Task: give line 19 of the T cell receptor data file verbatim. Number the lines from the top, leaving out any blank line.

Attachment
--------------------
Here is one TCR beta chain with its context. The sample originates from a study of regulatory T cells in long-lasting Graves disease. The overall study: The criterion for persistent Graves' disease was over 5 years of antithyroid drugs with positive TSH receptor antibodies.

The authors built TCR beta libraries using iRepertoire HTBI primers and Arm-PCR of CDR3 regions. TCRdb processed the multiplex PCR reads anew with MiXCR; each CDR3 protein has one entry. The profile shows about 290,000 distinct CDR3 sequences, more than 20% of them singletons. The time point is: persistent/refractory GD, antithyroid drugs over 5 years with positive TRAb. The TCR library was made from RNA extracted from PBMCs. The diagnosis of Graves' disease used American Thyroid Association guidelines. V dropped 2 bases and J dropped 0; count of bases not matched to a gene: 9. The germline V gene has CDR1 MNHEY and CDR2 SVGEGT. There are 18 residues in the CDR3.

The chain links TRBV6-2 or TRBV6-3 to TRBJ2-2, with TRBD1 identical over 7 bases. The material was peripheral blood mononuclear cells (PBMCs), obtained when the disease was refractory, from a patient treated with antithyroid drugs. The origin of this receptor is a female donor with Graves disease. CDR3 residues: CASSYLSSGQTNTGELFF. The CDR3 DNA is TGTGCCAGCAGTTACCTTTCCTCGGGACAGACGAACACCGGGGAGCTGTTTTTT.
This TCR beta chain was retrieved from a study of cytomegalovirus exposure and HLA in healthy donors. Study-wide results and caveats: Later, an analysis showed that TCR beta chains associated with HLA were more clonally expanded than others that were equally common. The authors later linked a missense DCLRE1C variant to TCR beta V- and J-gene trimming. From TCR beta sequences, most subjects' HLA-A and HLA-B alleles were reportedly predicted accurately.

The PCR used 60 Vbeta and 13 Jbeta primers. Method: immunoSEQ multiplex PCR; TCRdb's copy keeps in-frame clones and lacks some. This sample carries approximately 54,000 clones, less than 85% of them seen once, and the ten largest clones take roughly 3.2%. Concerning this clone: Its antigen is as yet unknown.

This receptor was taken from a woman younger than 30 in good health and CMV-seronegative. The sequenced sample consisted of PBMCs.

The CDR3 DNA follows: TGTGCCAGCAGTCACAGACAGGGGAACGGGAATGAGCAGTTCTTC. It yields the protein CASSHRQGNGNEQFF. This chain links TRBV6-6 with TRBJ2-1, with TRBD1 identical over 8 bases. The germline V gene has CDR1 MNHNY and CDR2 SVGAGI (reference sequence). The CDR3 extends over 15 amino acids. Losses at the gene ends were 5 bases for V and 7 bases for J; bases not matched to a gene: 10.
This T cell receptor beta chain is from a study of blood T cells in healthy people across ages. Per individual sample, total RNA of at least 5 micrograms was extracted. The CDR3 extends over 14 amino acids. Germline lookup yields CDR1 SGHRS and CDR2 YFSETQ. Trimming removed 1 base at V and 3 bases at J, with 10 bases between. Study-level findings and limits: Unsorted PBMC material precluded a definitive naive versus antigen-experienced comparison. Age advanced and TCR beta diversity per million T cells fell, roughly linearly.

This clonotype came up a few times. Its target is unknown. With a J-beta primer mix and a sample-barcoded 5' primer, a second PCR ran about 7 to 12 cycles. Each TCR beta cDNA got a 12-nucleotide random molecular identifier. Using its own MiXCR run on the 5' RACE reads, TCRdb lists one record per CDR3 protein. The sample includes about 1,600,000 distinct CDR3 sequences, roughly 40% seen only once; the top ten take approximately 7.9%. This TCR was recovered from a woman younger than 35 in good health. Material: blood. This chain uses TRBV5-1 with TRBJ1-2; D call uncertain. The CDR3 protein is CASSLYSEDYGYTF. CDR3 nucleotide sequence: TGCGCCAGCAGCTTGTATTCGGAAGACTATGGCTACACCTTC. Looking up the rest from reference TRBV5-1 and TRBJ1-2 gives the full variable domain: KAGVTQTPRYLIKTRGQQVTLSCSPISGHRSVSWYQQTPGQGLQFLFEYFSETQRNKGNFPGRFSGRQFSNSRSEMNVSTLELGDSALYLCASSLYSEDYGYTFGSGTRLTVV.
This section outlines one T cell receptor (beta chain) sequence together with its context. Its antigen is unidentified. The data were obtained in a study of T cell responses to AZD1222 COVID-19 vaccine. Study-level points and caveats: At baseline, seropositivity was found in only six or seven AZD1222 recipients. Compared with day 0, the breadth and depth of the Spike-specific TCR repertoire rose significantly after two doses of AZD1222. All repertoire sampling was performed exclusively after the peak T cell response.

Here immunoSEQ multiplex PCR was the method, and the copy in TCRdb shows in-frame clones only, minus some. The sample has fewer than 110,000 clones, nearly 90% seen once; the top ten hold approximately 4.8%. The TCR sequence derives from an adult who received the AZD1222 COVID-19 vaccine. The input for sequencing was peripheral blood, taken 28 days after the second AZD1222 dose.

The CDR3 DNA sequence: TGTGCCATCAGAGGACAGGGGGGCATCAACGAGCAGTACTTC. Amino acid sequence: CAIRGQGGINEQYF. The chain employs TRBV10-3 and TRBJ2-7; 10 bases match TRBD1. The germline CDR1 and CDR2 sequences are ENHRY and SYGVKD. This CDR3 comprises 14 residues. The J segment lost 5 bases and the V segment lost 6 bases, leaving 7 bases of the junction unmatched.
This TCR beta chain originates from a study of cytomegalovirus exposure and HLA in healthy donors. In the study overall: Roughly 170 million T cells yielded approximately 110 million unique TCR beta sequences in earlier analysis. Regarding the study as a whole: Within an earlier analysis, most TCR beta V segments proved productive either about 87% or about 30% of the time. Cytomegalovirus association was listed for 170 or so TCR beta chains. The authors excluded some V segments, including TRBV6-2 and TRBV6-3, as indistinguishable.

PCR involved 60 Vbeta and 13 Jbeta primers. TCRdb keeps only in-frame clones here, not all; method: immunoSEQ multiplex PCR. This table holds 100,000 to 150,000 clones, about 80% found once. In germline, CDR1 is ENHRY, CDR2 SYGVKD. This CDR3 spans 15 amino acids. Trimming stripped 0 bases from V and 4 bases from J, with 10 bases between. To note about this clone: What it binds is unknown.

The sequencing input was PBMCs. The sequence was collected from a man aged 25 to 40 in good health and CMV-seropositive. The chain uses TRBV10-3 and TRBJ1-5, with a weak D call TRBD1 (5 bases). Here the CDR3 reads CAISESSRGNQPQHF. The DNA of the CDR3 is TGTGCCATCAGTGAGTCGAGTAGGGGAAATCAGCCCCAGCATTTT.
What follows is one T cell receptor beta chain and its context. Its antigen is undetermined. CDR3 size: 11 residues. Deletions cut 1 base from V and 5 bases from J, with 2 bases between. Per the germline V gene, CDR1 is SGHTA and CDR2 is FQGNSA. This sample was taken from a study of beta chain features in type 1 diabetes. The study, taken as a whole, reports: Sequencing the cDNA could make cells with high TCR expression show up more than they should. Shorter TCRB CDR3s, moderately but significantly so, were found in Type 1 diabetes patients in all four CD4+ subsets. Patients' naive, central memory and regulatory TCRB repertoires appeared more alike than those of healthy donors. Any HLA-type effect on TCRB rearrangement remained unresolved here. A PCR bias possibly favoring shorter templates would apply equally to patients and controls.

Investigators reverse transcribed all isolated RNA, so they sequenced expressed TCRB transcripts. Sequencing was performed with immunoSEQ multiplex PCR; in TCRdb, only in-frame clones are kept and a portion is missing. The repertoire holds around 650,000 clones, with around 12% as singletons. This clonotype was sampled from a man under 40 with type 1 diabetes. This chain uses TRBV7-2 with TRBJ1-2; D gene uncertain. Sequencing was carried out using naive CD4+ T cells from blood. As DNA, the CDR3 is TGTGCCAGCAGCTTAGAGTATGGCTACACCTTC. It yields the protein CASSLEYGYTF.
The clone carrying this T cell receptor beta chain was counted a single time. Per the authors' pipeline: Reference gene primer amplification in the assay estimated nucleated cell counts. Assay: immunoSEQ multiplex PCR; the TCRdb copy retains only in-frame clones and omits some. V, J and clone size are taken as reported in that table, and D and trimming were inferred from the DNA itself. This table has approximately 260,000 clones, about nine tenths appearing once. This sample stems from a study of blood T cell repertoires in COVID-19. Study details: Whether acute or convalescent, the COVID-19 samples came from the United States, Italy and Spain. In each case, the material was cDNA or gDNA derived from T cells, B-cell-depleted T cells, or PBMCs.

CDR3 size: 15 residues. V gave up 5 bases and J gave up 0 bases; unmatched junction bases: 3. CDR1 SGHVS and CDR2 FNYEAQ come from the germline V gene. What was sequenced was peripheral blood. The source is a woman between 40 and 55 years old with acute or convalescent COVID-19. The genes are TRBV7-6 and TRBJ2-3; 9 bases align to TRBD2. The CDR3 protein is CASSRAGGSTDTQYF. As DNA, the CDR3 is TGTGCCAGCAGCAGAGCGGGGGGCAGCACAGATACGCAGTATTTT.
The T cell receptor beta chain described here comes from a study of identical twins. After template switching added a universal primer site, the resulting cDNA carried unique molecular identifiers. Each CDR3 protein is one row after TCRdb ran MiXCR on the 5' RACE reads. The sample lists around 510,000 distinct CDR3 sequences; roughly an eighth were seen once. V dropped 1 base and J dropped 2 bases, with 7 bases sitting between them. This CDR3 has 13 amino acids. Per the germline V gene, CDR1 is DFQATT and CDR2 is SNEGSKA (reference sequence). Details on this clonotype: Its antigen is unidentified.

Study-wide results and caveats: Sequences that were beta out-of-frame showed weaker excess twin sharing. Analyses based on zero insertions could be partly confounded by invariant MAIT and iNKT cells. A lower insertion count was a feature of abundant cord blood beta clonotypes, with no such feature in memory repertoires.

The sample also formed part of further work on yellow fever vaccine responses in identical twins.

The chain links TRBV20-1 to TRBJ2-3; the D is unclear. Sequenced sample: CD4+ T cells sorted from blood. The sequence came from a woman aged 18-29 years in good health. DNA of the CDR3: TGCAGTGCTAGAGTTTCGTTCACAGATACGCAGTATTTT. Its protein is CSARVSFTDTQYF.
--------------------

CDR3 size: 15 residues. V gave up 5 bases and J gave up 0 bases; unmatched junction bases: 3. CDR1 SGHVS and CDR2 FNYEAQ come from the germline V gene. What was sequenced was peripheral blood. The source is a woman between 40 and 55 years old with acute or convalescent COVID-19. The genes are TRBV7-6 and TRBJ2-3; 9 bases align to TRBD2. The CDR3 protein is CASSRAGGSTDTQYF. As DNA, the CDR3 is TGTGCCAGCAGCAGAGCGGGGGGCAGCACAGATACGCAGTATTTT.